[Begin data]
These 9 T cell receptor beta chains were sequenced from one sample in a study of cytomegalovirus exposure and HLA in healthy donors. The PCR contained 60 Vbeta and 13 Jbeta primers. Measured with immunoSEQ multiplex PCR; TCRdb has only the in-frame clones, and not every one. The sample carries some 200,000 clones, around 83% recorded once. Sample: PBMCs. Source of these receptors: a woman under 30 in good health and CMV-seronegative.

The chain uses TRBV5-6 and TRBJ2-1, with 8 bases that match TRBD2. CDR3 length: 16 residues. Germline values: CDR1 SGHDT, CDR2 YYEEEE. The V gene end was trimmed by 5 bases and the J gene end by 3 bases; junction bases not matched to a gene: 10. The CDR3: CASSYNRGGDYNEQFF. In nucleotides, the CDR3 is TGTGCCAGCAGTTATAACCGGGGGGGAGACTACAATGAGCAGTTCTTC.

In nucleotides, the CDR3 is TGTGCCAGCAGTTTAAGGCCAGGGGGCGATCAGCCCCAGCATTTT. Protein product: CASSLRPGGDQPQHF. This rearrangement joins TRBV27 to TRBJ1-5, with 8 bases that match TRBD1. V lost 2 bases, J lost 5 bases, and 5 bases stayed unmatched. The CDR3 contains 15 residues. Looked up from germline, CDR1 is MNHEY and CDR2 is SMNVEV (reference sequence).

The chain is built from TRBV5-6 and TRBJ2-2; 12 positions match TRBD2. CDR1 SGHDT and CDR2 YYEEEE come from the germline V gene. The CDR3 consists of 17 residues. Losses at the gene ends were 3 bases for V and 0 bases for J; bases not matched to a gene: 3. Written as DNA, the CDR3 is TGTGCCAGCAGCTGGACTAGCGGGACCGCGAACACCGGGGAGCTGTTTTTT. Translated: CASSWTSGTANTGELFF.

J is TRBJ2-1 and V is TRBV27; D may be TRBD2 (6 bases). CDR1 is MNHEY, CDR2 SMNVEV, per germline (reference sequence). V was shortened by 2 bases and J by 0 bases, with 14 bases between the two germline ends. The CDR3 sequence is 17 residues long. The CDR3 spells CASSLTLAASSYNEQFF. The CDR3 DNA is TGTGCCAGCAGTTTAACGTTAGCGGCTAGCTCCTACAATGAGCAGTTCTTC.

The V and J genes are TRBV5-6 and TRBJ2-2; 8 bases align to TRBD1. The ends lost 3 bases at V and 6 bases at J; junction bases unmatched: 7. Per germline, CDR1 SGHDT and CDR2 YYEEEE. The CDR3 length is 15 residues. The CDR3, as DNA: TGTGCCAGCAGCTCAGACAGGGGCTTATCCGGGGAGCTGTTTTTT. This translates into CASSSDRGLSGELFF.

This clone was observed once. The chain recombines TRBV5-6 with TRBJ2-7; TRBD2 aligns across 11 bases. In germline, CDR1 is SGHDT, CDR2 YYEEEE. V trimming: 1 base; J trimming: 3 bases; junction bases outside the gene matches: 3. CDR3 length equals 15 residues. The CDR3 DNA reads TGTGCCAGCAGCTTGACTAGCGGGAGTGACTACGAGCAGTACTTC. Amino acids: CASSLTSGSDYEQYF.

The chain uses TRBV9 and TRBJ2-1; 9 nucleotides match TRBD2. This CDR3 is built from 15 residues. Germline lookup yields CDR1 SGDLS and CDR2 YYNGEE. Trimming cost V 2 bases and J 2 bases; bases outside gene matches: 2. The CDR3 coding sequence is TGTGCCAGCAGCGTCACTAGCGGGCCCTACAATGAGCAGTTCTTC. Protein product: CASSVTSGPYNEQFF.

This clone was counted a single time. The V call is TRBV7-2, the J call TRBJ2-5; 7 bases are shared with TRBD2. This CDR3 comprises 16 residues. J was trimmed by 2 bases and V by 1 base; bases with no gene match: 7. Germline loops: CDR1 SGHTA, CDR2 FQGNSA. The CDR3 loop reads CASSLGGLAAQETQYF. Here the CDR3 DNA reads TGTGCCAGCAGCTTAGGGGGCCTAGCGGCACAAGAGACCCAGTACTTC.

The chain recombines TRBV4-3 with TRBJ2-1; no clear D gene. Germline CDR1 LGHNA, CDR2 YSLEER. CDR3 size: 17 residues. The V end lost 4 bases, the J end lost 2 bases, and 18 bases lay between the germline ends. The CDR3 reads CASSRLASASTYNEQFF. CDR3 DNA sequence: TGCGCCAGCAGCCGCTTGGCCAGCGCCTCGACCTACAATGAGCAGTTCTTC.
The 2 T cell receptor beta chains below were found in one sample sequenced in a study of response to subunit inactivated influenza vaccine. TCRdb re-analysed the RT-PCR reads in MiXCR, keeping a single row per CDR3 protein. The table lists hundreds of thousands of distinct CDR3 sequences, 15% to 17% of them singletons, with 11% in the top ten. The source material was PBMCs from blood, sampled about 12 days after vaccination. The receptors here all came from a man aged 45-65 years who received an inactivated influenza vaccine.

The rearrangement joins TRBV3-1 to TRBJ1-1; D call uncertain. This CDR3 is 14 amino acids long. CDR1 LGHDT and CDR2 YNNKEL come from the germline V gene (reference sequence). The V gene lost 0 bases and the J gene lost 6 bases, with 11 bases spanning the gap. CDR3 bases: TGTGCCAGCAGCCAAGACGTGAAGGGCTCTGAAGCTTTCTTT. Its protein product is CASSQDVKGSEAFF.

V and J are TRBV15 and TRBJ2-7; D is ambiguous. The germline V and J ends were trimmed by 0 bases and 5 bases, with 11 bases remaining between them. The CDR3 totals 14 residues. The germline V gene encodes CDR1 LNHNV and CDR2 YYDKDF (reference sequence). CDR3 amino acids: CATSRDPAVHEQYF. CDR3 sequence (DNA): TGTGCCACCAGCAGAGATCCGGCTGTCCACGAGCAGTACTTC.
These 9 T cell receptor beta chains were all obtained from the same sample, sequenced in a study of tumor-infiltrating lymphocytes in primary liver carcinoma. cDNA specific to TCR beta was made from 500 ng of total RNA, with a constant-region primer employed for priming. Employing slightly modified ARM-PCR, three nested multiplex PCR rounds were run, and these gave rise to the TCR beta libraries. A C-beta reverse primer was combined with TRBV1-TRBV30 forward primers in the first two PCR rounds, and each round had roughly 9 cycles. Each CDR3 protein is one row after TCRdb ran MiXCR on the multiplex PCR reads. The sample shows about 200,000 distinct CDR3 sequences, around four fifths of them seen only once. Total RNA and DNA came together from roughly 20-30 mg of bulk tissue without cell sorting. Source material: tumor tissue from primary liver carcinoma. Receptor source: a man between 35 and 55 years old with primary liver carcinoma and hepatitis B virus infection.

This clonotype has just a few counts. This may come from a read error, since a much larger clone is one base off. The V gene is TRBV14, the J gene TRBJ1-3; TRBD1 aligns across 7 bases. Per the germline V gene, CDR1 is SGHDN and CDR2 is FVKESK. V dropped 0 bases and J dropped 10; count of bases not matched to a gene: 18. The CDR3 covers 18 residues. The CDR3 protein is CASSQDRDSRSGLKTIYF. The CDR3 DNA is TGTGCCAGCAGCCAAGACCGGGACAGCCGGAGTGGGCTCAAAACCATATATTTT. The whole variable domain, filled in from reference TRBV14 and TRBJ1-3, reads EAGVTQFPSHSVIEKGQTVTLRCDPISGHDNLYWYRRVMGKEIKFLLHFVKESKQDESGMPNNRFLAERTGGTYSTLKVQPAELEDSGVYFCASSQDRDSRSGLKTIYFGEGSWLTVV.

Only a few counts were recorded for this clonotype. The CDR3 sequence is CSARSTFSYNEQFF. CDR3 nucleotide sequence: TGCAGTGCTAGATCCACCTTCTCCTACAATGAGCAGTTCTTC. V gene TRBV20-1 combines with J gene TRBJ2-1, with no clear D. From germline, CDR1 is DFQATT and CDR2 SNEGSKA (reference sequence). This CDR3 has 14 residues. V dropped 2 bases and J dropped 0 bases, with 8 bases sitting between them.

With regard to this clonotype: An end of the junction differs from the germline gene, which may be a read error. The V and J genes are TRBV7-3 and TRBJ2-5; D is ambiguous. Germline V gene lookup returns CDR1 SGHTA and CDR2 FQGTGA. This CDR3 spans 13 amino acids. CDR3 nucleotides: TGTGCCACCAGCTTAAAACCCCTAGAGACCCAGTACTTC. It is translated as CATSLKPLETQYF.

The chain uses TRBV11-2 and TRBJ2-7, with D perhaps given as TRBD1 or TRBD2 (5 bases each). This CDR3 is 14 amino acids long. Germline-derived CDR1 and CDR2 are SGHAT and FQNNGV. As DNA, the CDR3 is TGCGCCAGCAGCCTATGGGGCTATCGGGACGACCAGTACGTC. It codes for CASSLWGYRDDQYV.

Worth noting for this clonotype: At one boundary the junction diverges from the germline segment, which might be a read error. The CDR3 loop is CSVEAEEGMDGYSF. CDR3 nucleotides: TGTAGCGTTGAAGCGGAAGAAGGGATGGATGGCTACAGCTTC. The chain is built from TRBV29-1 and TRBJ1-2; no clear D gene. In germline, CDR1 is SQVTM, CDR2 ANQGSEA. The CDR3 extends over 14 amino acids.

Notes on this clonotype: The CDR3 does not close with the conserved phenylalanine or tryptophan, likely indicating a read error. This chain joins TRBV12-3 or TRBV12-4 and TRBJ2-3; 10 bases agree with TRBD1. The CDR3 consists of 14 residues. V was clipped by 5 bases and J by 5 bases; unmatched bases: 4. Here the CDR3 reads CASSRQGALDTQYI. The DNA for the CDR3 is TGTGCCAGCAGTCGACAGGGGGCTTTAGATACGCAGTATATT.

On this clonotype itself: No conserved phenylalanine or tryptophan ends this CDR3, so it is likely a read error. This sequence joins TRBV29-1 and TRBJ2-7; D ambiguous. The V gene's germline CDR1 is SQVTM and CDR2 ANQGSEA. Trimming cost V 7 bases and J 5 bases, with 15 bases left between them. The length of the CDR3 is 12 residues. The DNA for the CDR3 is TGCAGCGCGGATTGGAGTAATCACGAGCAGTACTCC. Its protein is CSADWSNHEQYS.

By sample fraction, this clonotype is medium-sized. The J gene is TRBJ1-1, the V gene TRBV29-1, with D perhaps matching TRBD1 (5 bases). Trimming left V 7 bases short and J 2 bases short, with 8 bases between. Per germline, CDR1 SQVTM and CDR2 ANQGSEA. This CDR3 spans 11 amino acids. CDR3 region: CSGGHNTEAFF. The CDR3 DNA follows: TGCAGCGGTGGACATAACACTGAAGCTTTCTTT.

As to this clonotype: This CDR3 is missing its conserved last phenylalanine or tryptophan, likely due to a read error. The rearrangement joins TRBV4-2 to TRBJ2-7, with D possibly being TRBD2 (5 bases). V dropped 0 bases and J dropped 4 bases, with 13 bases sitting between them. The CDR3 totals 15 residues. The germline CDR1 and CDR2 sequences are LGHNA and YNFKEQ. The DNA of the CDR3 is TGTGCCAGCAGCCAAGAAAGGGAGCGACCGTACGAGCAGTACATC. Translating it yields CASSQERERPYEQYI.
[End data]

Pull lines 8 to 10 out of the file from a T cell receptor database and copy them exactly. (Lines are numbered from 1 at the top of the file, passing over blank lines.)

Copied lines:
The chain uses TRBV9 and TRBJ2-1; 9 nucleotides match TRBD2. This CDR3 is built from 15 residues. Germline lookup yields CDR1 SGDLS and CDR2 YYNGEE. Trimming cost V 2 bases and J 2 bases; bases outside gene matches: 2. The CDR3 coding sequence is TGTGCCAGCAGCGTCACTAGCGGGCCCTACAATGAGCAGTTCTTC. Protein product: CASSVTSGPYNEQFF.

This clone was counted a single time. The V call is TRBV7-2, the J call TRBJ2-5; 7 bases are shared with TRBD2. This CDR3 comprises 16 residues. J was trimmed by 2 bases and V by 1 base; bases with no gene match: 7. Germline loops: CDR1 SGHTA, CDR2 FQGNSA. The CDR3 loop reads CASSLGGLAAQETQYF. Here the CDR3 DNA reads TGTGCCAGCAGCTTAGGGGGCCTAGCGGCACAAGAGACCCAGTACTTC.

The chain recombines TRBV4-3 with TRBJ2-1; no clear D gene. Germline CDR1 LGHNA, CDR2 YSLEER. CDR3 size: 17 residues. The V end lost 4 bases, the J end lost 2 bases, and 18 bases lay between the germline ends. The CDR3 reads CASSRLASASTYNEQFF. CDR3 DNA sequence: TGCGCCAGCAGCCGCTTGGCCAGCGCCTCGACCTACAATGAGCAGTTCTTC.